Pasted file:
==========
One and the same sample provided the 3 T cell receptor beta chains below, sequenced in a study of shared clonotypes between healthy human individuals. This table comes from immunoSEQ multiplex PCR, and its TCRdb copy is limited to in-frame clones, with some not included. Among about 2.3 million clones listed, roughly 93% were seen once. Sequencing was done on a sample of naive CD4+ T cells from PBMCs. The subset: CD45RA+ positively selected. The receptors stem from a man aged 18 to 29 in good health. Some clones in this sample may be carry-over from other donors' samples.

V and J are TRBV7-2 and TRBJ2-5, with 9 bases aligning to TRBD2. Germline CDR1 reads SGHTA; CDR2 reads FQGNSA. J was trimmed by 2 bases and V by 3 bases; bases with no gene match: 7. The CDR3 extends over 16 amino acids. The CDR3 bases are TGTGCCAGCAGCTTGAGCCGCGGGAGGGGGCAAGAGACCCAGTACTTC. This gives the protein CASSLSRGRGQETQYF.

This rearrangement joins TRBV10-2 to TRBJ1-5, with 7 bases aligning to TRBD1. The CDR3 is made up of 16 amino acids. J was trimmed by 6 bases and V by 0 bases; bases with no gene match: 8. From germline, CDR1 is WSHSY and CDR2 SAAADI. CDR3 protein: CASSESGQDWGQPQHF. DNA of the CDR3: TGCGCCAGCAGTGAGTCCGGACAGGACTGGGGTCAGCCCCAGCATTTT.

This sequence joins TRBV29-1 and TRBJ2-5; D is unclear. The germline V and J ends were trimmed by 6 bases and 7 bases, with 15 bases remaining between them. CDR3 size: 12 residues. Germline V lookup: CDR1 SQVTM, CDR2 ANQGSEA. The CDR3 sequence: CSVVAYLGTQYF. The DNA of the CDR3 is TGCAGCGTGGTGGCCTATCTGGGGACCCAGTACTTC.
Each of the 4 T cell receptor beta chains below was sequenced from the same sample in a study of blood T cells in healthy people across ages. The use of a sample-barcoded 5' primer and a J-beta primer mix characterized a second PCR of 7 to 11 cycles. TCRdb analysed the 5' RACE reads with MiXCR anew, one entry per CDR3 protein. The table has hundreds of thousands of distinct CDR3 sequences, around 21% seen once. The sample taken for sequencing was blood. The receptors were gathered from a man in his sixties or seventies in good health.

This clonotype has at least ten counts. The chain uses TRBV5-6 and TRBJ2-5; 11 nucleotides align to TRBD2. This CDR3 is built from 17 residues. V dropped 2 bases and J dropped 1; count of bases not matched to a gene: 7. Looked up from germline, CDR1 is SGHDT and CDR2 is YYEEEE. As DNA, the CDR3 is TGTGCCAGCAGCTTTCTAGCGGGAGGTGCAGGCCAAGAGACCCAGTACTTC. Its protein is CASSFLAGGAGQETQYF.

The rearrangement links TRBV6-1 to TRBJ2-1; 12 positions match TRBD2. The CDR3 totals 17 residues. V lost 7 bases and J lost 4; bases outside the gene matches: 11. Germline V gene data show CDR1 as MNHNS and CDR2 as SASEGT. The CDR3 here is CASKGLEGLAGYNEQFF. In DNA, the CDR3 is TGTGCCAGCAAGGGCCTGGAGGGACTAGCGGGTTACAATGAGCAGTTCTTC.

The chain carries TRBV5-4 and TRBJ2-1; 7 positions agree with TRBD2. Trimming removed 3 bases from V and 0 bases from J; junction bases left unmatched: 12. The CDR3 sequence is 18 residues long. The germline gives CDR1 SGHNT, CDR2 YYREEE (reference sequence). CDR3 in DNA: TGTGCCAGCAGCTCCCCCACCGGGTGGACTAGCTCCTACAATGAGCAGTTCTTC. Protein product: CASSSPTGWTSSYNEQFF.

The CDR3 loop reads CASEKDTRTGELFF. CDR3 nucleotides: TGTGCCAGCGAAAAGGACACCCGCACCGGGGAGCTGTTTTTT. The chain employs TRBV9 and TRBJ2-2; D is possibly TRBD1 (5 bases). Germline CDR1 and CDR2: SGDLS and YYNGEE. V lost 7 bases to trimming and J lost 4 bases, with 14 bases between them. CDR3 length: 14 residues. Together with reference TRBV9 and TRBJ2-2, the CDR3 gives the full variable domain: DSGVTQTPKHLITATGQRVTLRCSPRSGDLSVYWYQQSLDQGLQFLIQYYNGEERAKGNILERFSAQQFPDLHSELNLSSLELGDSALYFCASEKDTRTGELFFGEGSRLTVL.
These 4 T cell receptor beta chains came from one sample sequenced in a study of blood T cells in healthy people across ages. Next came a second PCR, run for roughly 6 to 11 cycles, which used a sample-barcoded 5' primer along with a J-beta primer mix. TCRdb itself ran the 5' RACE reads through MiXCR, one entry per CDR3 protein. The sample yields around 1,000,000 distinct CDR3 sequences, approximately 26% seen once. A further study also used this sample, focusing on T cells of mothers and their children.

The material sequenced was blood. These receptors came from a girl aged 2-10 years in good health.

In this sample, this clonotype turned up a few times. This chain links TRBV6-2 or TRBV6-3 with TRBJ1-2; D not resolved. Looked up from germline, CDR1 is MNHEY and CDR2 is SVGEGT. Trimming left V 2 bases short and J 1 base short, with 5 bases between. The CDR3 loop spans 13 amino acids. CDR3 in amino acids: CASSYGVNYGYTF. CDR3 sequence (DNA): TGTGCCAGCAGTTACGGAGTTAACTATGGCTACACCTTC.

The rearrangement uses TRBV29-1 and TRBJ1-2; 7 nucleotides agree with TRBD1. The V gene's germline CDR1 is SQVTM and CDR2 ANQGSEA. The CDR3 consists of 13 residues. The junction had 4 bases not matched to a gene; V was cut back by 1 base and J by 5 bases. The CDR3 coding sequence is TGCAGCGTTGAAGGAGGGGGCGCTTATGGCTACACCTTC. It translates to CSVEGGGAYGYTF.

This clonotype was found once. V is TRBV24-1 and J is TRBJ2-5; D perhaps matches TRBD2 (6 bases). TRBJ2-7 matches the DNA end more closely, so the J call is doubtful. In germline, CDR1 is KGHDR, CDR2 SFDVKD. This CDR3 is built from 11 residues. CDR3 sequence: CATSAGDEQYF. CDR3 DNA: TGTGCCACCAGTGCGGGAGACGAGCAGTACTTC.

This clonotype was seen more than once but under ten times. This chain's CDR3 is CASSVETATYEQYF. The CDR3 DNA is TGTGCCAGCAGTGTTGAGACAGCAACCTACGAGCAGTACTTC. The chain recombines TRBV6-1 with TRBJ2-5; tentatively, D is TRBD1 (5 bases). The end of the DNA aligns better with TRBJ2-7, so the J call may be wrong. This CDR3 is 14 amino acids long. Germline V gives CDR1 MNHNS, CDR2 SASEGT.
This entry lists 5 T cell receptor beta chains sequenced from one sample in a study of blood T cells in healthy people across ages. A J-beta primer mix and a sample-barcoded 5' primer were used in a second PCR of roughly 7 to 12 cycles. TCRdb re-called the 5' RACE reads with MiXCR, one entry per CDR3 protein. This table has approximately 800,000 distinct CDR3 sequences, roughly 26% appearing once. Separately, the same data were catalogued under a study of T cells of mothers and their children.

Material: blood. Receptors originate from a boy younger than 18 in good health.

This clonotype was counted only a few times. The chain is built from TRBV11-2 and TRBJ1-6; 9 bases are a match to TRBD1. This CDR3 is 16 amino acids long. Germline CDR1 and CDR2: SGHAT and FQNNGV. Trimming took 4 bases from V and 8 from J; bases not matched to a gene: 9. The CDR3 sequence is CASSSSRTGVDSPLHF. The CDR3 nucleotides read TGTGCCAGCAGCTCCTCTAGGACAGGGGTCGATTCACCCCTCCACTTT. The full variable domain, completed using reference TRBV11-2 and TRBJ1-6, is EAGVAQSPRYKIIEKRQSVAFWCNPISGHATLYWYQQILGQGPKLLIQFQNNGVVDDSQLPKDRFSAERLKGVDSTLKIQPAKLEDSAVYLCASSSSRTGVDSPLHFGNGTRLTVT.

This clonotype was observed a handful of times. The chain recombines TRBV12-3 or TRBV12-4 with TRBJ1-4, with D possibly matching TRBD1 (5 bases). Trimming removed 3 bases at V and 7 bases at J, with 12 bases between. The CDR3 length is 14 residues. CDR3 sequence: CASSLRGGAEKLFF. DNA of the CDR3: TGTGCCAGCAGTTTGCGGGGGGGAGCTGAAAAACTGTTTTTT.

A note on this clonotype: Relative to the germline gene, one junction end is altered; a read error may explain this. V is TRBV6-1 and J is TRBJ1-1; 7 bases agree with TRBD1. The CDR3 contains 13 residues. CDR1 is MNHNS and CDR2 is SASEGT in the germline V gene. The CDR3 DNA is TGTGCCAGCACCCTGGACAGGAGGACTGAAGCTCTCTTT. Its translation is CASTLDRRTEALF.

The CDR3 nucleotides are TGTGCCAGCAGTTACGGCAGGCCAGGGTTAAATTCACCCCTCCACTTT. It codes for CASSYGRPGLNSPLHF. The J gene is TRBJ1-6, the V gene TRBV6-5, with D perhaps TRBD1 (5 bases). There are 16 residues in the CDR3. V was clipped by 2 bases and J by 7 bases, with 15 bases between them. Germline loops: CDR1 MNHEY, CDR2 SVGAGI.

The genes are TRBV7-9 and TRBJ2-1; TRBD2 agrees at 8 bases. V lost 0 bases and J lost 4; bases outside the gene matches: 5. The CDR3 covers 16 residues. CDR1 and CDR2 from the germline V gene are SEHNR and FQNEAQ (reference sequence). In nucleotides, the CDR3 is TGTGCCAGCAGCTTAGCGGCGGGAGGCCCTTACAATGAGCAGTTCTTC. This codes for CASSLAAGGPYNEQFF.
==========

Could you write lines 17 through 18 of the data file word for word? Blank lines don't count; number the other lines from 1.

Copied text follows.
Material: blood. Receptors originate from a boy younger than 18 in good health.

This clonotype was counted only a few times. The chain is built from TRBV11-2 and TRBJ1-6; 9 bases are a match to TRBD1. This CDR3 is 16 amino acids long. Germline CDR1 and CDR2: SGHAT and FQNNGV. Trimming took 4 bases from V and 8 from J; bases not matched to a gene: 9. The CDR3 sequence is CASSSSRTGVDSPLHF. The CDR3 nucleotides read TGTGCCAGCAGCTCCTCTAGGACAGGGGTCGATTCACCCCTCCACTTT. The full variable domain, completed using reference TRBV11-2 and TRBJ1-6, is EAGVAQSPRYKIIEKRQSVAFWCNPISGHATLYWYQQILGQGPKLLIQFQNNGVVDDSQLPKDRFSAERLKGVDSTLKIQPAKLEDSAVYLCASSSSRTGVDSPLHFGNGTRLTVT.